Guys, a lei is the garland of flowers that Hawaiians are known for making and wearing around their necks. I'm not Hawaiian but I'm fairly certain they are pretty important to the culture. That's why we are learning the term for them so early in the lessons.
Mahalo e Katelyn! A Lei can actually refer to any natural garland we hand-weave and give as a sign of respect & aloha.
I'm not Hawaiian so you'll have to help me with this. What does "Give a lei" mean? Something to do with the Garland?
I've seen the phrases putting "E" before a lot of things. Does it have multiple meanings?
Yes there are many meaning depending on where and how it is used. In this for it becomes an imperative meaning a suggestion or command
It can mean either one. "E" signifies a verb. I see them making a verb out of a noun by putting "e" first. So "e lei" means give a lei or wear a lei because it literally means "do a lei" . "E ai" means do food so it means "eat"!
In one turn "E lei" means give a lei, in another it means wear a lei?
No, ha'awi means give, however e is an imperative, so when used in this manner it takes a suggestion, or command meaning
A garland is a string of decorative things. On a Christmas tree we put long strings of beads, poocorn, or shiny strands and call it a garland. In Hawaii they call a garland a lei, specifically the necklace of flowers they greet you with.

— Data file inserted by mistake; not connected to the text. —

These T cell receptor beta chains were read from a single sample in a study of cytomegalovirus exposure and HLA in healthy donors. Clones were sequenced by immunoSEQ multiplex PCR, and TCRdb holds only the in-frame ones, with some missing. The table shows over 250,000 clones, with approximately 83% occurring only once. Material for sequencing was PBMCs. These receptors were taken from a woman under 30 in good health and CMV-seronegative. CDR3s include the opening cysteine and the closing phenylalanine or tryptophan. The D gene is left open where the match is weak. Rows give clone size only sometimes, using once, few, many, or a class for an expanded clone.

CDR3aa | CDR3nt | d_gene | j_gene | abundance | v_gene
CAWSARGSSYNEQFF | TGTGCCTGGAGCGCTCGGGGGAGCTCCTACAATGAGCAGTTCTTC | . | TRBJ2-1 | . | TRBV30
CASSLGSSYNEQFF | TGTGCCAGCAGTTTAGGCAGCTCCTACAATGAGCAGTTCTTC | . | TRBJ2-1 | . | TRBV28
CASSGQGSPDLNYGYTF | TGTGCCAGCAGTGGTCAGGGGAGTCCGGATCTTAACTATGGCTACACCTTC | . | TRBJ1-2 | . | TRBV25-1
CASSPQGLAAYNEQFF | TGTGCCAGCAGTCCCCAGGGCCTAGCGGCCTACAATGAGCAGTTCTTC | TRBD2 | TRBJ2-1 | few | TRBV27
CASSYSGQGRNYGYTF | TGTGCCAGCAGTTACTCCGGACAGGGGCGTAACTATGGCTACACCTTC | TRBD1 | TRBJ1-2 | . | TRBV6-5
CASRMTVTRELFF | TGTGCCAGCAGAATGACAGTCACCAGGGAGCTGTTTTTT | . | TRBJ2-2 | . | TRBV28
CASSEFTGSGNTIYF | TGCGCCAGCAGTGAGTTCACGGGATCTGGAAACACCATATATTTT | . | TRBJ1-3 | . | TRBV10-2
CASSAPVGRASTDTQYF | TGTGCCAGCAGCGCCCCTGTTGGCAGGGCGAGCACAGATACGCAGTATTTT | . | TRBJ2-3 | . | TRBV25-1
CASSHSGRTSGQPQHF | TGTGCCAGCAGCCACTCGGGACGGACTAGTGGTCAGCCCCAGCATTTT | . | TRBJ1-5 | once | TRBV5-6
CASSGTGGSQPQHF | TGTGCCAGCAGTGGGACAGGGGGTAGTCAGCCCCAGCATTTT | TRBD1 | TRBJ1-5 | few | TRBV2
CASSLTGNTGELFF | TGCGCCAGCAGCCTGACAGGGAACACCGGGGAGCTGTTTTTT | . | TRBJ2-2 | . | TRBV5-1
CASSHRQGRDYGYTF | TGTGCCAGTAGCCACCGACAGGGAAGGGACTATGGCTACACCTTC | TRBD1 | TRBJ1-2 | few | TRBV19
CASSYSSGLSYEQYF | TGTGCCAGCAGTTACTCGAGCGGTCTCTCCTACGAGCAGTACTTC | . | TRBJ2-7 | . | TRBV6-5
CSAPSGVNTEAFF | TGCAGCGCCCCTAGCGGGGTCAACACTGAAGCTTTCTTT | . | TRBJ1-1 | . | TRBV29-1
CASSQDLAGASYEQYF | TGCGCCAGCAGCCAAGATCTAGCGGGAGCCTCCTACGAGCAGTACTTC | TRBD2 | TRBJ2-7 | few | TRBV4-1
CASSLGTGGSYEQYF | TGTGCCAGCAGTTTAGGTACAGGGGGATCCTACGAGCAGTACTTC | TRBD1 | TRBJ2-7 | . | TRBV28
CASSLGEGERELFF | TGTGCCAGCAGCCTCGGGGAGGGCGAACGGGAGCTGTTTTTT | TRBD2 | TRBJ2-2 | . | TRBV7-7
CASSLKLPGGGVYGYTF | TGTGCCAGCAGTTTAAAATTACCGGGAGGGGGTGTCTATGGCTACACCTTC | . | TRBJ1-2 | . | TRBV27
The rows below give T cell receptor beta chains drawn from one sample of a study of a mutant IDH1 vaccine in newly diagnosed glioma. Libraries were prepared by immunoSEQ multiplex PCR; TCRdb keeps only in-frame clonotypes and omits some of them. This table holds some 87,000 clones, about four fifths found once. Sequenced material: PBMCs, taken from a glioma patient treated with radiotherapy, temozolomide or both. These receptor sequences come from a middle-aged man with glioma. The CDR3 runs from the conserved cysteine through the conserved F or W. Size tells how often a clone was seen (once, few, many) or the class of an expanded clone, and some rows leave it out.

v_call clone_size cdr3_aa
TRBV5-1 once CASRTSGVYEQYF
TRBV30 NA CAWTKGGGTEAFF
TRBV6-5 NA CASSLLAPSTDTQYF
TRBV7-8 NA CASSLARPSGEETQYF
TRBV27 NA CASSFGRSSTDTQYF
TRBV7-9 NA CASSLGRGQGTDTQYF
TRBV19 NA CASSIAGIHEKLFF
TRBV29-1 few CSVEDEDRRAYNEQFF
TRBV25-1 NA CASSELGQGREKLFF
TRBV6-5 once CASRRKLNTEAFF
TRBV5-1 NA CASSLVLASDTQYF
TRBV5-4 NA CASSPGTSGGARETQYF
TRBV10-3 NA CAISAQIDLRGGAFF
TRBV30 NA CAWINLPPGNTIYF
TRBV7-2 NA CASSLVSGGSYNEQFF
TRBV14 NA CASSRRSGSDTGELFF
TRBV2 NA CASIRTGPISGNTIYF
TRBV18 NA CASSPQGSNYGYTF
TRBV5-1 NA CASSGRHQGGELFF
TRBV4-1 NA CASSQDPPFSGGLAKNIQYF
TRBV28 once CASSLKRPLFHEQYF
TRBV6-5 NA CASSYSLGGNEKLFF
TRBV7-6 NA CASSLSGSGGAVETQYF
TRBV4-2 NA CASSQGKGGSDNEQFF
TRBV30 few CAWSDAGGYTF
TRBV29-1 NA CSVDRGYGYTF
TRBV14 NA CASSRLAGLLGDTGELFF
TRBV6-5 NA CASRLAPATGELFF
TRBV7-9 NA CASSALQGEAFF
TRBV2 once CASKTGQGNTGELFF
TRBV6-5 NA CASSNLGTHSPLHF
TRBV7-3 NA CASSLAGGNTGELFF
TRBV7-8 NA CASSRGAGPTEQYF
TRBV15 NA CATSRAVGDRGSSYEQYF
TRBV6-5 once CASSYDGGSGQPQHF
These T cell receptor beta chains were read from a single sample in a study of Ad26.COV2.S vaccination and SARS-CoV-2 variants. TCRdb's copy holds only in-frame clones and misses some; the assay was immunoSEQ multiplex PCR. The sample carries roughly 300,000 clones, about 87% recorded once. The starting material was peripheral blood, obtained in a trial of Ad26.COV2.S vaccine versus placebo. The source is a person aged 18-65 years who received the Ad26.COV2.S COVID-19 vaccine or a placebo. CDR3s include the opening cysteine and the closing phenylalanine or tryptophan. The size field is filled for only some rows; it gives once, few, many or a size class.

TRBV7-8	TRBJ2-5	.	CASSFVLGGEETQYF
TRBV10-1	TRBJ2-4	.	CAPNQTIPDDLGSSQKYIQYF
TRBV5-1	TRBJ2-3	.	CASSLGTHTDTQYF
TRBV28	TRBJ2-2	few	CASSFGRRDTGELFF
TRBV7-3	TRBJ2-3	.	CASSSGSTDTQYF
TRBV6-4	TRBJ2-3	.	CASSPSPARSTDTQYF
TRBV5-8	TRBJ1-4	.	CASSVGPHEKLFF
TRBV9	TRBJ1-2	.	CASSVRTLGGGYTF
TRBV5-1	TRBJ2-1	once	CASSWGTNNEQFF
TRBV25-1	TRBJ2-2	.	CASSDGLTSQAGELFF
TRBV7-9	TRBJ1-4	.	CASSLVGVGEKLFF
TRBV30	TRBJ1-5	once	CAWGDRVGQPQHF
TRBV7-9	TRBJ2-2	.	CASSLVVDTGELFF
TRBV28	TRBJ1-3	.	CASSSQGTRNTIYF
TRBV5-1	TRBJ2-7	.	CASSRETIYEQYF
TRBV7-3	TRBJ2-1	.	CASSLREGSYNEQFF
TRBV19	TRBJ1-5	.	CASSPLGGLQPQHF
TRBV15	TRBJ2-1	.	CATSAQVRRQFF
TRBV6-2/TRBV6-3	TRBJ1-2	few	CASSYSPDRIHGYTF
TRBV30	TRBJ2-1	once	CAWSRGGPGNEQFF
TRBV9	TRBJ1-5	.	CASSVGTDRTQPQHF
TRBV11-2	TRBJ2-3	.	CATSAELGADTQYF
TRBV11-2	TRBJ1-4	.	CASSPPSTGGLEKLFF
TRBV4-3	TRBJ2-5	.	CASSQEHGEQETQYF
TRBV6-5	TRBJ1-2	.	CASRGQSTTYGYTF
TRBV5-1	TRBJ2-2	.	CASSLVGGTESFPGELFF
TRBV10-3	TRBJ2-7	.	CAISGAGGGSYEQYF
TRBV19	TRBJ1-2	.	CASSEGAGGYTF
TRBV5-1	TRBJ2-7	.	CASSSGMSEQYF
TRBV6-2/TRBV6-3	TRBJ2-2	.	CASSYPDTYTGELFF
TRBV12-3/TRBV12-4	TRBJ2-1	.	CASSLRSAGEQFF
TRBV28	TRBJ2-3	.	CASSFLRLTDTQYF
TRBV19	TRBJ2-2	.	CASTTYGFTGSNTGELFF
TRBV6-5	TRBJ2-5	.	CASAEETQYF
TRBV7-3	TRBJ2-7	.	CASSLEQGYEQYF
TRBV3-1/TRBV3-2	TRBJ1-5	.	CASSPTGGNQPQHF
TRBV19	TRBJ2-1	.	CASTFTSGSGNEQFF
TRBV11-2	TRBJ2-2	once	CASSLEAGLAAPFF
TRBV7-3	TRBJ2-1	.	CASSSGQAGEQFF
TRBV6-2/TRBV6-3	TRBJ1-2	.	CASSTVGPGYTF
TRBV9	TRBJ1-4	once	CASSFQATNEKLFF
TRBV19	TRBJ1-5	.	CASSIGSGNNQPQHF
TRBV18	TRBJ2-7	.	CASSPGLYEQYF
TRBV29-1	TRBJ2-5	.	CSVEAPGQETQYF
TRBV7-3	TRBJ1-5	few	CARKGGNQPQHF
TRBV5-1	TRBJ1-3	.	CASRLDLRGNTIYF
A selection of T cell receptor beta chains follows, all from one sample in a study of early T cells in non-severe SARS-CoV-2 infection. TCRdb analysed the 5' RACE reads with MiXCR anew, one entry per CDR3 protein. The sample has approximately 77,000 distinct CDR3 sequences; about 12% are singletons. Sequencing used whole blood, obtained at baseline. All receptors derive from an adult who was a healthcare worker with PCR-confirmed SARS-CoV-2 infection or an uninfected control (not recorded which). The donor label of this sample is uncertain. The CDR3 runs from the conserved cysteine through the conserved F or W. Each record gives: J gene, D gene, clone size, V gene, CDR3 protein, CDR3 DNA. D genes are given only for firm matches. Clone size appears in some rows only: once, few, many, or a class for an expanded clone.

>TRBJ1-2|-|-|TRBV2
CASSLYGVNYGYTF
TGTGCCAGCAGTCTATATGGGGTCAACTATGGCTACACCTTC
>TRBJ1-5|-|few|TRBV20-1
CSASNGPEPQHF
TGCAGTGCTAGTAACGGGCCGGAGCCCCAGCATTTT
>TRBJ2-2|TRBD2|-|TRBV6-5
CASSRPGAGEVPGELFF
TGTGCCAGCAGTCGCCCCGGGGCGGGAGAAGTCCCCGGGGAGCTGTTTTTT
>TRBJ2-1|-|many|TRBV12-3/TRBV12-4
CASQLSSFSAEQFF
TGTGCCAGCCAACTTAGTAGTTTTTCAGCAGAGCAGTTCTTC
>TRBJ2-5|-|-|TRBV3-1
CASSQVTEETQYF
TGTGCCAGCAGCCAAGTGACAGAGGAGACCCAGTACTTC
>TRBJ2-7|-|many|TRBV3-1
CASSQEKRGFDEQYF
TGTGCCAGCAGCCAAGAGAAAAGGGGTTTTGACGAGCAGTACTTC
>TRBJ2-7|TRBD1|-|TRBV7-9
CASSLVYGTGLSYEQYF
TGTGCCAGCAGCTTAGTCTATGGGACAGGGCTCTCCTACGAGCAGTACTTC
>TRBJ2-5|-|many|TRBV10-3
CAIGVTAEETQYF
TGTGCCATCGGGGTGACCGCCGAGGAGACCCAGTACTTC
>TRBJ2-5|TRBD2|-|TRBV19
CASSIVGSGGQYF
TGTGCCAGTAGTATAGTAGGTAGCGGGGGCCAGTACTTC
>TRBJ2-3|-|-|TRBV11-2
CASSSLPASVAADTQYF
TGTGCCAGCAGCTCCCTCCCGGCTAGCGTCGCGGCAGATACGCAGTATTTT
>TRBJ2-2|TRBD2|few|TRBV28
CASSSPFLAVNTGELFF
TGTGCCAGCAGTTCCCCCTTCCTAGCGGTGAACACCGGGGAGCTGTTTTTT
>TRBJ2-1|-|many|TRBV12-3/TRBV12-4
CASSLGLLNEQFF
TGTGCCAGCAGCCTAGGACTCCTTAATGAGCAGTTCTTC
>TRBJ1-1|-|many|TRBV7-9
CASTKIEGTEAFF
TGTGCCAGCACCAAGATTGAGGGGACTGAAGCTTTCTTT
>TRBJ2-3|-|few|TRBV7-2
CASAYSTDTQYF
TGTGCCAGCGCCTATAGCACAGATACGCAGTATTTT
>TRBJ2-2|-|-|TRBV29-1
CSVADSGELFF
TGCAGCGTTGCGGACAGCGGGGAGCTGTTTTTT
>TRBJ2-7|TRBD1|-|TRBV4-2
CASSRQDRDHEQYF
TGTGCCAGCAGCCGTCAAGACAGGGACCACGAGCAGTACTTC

Apparently the e means do [something] so with whatever follows, just accept that you have been commanded .. maybe better explained above?
Hawaiian Language childrenʻs learning show. (episode 3)
(Time segment [3:17] The Maui Ocean Center):unauna = Hermit crabs, hāwaʻe = sea urchin, manini = Very common reef surgeonfish, kala = unicorn fish, uhu = parrot fishes, puhi = eel, weke = surmullets or goatfish, ʻūʻū = soldier-fish, ʻalaʻihi = striped squirrelfish, āholehole = Hawaiian flagtail, manō = shark, lupe = sting ray, honu = turtle or tortoise
(Time segment [7:30]): manini = reef surgeonfish, ʻopihi = limpet, kala = unicorn fish, wana = sea urchin, puhi = eel, weke = goatfish, heʻe = octopus
(Time segment [12:28]): ʻōpae kuahiwi = mountain shrimp (1 number = ʻekahi, 2 = ʻelua, 3 = ʻekolu, 4 = ʻehā, 5 = ʻelima), ʻōpae ʻoehaʻa = clawed shrimp, ʻōpae ʻula = red shrimp, ʻōpae huna = feeble shrimp (hoʻokahi = 1 amount)
(Time segment [14:43]): uka = Inland, upland, towards the mountain, kahawai = stream, creek, river, kai = sea water; area near the sea, seaside, lowlands
(Time segment [22:25]): Story time “ I Mea Aha Ke Kai
Listen, learn, and read
Why they gave me this word "Lei" and don't explain what does that mean? I've been convinced that "lei" isn't a "garland".
A lei is anything that can be worn around the neck or head made from flowers, leaves, pearls, ivory, feathers, paper etc. It also refers to wreaths or the ring of contrasting colored feathers around a birds neck etc.. There is a slight problem with the Hawaiian language being taught on Duolingo. The language has been standardized by the university and is not quite the way the ancients spoke the language. The "e lei" being translated as wear a lei or give a lei to someone to wear is a new concept. The ancients actually used the prefix "ho`o" for the same meaning. The "e" is sort of a command or a suggestion to do something i.e. sit down . . . noho means chair or sit so "e noho" means to sit down. (telling someone to do something. "go" Hele means to go thus "e hele" is proper. Go eat or come eat, "E ai."
ALSO in a Hawaiian chant named Mele Lei or Oli Lei, it begins; "Ke lei mai la o Kaʻula i ke kai" Meaning (the island of) Kaʻula is wreathed (Lei) by the ocean. Hope this helps.